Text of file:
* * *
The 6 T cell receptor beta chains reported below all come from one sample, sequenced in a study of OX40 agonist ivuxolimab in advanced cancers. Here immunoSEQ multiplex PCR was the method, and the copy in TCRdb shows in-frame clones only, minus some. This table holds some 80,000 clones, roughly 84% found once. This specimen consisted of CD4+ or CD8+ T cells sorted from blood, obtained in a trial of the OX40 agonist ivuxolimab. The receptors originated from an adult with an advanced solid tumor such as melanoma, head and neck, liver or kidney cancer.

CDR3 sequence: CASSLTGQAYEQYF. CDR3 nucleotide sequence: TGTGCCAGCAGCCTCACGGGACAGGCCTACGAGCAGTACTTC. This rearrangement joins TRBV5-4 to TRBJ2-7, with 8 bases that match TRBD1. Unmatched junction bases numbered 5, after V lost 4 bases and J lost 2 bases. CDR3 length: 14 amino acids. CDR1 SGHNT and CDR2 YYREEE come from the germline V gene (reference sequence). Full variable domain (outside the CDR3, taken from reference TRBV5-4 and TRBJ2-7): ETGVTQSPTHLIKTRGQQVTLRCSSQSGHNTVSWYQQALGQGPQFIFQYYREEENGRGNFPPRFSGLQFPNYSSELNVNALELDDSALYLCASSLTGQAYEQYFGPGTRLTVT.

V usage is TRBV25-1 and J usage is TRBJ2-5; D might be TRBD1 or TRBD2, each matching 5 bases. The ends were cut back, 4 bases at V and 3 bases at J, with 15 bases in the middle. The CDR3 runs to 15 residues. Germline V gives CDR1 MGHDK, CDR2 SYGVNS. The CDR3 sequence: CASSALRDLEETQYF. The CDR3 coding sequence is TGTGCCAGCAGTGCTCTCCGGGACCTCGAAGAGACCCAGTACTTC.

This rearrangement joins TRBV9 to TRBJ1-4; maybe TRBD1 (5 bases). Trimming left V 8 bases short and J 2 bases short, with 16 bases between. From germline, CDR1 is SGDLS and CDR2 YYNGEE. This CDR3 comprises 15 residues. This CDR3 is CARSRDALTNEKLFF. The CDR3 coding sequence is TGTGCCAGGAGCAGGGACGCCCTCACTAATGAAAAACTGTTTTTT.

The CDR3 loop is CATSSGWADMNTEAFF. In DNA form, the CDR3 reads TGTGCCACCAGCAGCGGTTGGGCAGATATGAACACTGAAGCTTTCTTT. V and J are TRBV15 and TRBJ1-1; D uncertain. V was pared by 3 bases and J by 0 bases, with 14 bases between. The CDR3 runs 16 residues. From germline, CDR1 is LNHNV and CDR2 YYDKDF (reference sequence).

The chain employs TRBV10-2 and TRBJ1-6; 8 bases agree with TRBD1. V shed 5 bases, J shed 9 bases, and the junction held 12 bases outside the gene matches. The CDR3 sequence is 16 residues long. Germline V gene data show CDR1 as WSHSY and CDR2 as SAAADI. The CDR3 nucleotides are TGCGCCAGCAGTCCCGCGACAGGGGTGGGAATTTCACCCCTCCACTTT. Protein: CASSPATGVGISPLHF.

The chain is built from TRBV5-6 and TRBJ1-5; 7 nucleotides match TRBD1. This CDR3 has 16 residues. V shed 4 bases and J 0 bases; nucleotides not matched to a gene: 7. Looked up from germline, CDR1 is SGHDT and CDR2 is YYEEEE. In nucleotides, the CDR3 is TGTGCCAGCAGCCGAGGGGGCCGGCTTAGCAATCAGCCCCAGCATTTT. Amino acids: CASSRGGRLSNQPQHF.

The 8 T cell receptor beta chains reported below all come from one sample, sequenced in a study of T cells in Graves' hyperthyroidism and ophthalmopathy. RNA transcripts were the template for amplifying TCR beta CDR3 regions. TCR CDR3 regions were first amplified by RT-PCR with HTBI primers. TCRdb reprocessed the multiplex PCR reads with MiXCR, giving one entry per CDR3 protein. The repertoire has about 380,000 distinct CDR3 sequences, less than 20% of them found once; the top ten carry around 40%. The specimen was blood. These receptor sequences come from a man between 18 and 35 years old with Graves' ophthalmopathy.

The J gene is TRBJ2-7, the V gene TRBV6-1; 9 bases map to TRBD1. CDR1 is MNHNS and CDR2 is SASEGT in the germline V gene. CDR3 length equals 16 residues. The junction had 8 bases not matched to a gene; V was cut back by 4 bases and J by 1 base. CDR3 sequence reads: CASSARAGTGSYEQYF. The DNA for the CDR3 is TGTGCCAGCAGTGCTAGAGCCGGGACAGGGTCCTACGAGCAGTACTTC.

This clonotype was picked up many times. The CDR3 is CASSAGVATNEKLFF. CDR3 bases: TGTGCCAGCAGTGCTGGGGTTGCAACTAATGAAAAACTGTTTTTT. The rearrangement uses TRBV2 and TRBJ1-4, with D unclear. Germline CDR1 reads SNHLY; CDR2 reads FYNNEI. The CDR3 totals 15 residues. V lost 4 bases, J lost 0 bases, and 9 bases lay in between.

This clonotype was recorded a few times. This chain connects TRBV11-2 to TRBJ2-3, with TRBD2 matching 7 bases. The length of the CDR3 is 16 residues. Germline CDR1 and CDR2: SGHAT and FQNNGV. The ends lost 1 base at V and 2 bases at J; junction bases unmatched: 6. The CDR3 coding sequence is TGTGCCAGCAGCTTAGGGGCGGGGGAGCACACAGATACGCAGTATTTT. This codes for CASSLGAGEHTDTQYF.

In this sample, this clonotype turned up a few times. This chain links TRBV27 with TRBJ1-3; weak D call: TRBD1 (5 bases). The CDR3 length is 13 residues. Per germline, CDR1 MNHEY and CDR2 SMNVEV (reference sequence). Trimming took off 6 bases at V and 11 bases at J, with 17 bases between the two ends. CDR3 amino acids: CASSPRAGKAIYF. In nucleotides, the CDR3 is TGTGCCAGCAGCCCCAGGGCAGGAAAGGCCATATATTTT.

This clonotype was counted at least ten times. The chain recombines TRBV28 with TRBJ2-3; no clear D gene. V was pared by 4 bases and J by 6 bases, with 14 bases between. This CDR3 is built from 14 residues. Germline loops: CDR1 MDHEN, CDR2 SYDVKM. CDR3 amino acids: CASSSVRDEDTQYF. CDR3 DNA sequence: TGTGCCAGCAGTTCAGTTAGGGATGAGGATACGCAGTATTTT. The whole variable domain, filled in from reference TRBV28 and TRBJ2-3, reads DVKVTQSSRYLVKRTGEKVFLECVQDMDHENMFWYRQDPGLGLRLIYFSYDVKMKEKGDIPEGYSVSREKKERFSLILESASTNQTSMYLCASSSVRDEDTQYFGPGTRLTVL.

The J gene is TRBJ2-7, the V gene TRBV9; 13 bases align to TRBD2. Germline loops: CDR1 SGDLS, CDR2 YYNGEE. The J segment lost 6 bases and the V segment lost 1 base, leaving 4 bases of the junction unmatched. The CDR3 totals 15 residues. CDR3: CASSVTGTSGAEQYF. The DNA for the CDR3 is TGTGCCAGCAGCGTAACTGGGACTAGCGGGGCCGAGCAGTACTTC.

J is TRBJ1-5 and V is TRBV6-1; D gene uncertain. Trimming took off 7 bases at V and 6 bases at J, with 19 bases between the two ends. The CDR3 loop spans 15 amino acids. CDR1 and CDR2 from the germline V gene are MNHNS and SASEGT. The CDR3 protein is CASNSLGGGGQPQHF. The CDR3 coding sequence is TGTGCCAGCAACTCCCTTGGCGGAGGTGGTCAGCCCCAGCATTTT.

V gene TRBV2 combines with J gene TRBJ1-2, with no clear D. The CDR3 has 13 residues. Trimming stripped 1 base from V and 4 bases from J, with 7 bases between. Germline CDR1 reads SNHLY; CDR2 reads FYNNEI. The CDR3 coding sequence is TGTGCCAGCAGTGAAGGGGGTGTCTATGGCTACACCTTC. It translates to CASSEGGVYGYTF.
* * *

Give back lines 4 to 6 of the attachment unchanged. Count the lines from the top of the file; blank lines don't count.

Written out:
This rearrangement joins TRBV9 to TRBJ1-4; maybe TRBD1 (5 bases). Trimming left V 8 bases short and J 2 bases short, with 16 bases between. From germline, CDR1 is SGDLS and CDR2 YYNGEE. This CDR3 comprises 15 residues. This CDR3 is CARSRDALTNEKLFF. The CDR3 coding sequence is TGTGCCAGGAGCAGGGACGCCCTCACTAATGAAAAACTGTTTTTT.

The CDR3 loop is CATSSGWADMNTEAFF. In DNA form, the CDR3 reads TGTGCCACCAGCAGCGGTTGGGCAGATATGAACACTGAAGCTTTCTTT. V and J are TRBV15 and TRBJ1-1; D uncertain. V was pared by 3 bases and J by 0 bases, with 14 bases between. The CDR3 runs 16 residues. From germline, CDR1 is LNHNV and CDR2 YYDKDF (reference sequence).

The chain employs TRBV10-2 and TRBJ1-6; 8 bases agree with TRBD1. V shed 5 bases, J shed 9 bases, and the junction held 12 bases outside the gene matches. The CDR3 sequence is 16 residues long. Germline V gene data show CDR1 as WSHSY and CDR2 as SAAADI. The CDR3 nucleotides are TGCGCCAGCAGTCCCGCGACAGGGGTGGGAATTTCACCCCTCCACTTT. Protein: CASSPATGVGISPLHF.